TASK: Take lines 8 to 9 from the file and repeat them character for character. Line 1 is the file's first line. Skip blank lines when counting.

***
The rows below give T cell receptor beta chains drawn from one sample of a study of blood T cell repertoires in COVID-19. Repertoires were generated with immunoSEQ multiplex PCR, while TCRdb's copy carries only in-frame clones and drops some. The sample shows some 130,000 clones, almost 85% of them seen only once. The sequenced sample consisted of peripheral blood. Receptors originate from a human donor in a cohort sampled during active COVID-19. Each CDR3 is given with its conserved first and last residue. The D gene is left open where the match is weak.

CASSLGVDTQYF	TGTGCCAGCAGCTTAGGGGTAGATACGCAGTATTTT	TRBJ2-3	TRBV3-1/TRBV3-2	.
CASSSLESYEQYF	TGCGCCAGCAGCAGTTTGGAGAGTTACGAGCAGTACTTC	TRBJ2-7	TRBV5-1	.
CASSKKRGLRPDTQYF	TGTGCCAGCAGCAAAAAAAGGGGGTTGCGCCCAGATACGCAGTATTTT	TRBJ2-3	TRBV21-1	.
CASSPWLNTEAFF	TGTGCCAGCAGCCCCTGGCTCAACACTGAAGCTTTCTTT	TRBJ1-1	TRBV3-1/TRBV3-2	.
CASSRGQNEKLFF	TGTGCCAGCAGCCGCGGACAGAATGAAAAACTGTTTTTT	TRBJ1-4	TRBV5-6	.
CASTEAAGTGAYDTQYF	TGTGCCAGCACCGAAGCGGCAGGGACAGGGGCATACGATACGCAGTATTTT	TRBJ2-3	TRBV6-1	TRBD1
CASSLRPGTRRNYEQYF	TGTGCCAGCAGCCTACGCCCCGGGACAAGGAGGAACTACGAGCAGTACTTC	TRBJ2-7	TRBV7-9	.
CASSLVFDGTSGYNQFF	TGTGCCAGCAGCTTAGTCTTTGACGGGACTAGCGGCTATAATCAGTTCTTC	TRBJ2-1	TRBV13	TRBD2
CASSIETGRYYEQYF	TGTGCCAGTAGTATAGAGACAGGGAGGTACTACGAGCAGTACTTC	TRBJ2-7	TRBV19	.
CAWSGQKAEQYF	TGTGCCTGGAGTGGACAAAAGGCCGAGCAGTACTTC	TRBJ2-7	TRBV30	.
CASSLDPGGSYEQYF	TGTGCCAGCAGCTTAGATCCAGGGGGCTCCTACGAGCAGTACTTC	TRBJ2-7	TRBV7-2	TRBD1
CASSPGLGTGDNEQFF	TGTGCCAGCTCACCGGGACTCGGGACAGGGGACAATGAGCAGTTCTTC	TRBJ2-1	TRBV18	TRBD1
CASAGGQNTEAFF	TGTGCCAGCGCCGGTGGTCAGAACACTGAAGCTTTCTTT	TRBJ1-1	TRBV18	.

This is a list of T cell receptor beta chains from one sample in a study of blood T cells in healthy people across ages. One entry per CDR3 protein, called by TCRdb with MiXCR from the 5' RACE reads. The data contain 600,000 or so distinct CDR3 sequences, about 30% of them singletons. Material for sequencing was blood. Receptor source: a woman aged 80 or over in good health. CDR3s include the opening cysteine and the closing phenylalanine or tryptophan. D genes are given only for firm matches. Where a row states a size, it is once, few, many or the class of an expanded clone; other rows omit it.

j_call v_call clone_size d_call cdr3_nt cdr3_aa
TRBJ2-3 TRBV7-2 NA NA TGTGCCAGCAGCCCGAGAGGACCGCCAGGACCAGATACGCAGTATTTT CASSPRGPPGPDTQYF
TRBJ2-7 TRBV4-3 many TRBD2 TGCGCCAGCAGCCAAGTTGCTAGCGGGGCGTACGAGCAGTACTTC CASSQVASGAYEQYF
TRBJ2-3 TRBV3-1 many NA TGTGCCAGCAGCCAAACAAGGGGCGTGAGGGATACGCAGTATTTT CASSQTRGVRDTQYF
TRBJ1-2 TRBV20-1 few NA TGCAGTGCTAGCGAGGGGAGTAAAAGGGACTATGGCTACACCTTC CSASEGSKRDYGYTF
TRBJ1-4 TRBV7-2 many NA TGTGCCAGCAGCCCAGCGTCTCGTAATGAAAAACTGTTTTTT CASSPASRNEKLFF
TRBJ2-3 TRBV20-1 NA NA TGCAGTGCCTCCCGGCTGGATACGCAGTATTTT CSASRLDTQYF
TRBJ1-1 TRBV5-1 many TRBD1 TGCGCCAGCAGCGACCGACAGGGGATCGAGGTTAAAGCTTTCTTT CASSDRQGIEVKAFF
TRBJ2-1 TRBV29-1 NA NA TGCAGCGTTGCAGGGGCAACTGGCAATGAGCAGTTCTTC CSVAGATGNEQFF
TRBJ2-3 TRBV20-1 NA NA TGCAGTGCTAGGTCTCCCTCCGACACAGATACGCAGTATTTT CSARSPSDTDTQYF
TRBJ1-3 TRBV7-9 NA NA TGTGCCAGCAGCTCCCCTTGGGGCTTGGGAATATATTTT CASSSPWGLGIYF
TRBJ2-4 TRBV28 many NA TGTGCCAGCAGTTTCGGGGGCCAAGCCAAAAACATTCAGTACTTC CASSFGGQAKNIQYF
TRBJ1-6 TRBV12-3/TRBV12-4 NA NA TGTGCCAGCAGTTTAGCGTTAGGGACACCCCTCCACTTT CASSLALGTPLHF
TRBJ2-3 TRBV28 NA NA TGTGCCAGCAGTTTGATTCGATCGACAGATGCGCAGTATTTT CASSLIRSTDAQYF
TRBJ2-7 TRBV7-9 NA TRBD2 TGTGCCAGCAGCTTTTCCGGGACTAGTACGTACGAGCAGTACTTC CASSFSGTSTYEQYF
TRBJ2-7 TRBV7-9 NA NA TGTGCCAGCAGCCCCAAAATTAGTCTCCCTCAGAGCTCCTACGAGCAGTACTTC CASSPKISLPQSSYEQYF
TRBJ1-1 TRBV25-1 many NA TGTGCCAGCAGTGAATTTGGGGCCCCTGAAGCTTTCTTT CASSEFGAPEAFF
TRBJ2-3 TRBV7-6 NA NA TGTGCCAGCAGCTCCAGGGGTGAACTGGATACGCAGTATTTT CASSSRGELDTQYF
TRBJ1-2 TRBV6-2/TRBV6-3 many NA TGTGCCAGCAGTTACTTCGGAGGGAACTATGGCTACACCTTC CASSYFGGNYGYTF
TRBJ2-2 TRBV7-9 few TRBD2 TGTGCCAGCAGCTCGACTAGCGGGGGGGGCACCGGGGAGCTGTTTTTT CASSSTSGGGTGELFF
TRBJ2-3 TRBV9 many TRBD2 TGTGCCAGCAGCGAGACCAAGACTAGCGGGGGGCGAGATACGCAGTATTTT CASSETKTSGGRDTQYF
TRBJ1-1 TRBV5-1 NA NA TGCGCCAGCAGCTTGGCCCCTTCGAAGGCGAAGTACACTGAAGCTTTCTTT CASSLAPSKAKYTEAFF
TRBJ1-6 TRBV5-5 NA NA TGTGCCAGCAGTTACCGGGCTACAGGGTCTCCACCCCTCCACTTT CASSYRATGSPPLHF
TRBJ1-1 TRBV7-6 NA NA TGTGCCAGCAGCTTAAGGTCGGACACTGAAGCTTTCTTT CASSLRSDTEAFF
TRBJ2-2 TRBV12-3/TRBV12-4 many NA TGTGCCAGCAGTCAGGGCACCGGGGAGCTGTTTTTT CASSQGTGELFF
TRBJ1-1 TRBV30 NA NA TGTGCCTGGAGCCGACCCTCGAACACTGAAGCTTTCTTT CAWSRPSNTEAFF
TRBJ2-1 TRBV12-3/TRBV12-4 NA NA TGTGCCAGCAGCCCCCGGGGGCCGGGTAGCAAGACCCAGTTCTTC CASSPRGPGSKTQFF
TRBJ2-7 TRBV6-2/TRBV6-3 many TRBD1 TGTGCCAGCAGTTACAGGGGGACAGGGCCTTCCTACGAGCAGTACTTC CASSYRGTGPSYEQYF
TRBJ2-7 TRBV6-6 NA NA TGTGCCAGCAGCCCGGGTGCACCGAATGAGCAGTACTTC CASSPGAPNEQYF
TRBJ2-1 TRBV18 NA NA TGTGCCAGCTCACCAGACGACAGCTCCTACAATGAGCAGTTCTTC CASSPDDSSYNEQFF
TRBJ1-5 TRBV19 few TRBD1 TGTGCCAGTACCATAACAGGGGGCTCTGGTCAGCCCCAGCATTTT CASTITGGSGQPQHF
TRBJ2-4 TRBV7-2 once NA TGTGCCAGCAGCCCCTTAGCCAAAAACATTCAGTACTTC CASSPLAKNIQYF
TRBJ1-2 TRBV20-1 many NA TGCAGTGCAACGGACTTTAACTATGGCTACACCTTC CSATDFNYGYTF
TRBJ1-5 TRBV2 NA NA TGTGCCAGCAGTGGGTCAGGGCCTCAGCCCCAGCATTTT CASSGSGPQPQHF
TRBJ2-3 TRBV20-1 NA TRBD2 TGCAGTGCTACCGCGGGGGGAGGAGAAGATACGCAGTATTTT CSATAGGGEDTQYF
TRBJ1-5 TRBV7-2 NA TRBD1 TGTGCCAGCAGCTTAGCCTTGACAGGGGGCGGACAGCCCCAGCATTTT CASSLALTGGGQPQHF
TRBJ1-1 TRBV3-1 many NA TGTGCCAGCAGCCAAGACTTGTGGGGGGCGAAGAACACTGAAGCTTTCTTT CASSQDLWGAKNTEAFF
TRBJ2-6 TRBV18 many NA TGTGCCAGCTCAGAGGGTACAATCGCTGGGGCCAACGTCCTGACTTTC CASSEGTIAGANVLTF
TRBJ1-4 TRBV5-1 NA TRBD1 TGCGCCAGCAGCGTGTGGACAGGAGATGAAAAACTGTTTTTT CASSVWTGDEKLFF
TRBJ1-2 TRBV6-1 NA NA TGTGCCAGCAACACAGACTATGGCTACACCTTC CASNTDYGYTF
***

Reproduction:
CASSLRPGTRRNYEQYF	TGTGCCAGCAGCCTACGCCCCGGGACAAGGAGGAACTACGAGCAGTACTTC	TRBJ2-7	TRBV7-9	.
CASSLVFDGTSGYNQFF	TGTGCCAGCAGCTTAGTCTTTGACGGGACTAGCGGCTATAATCAGTTCTTC	TRBJ2-1	TRBV13	TRBD2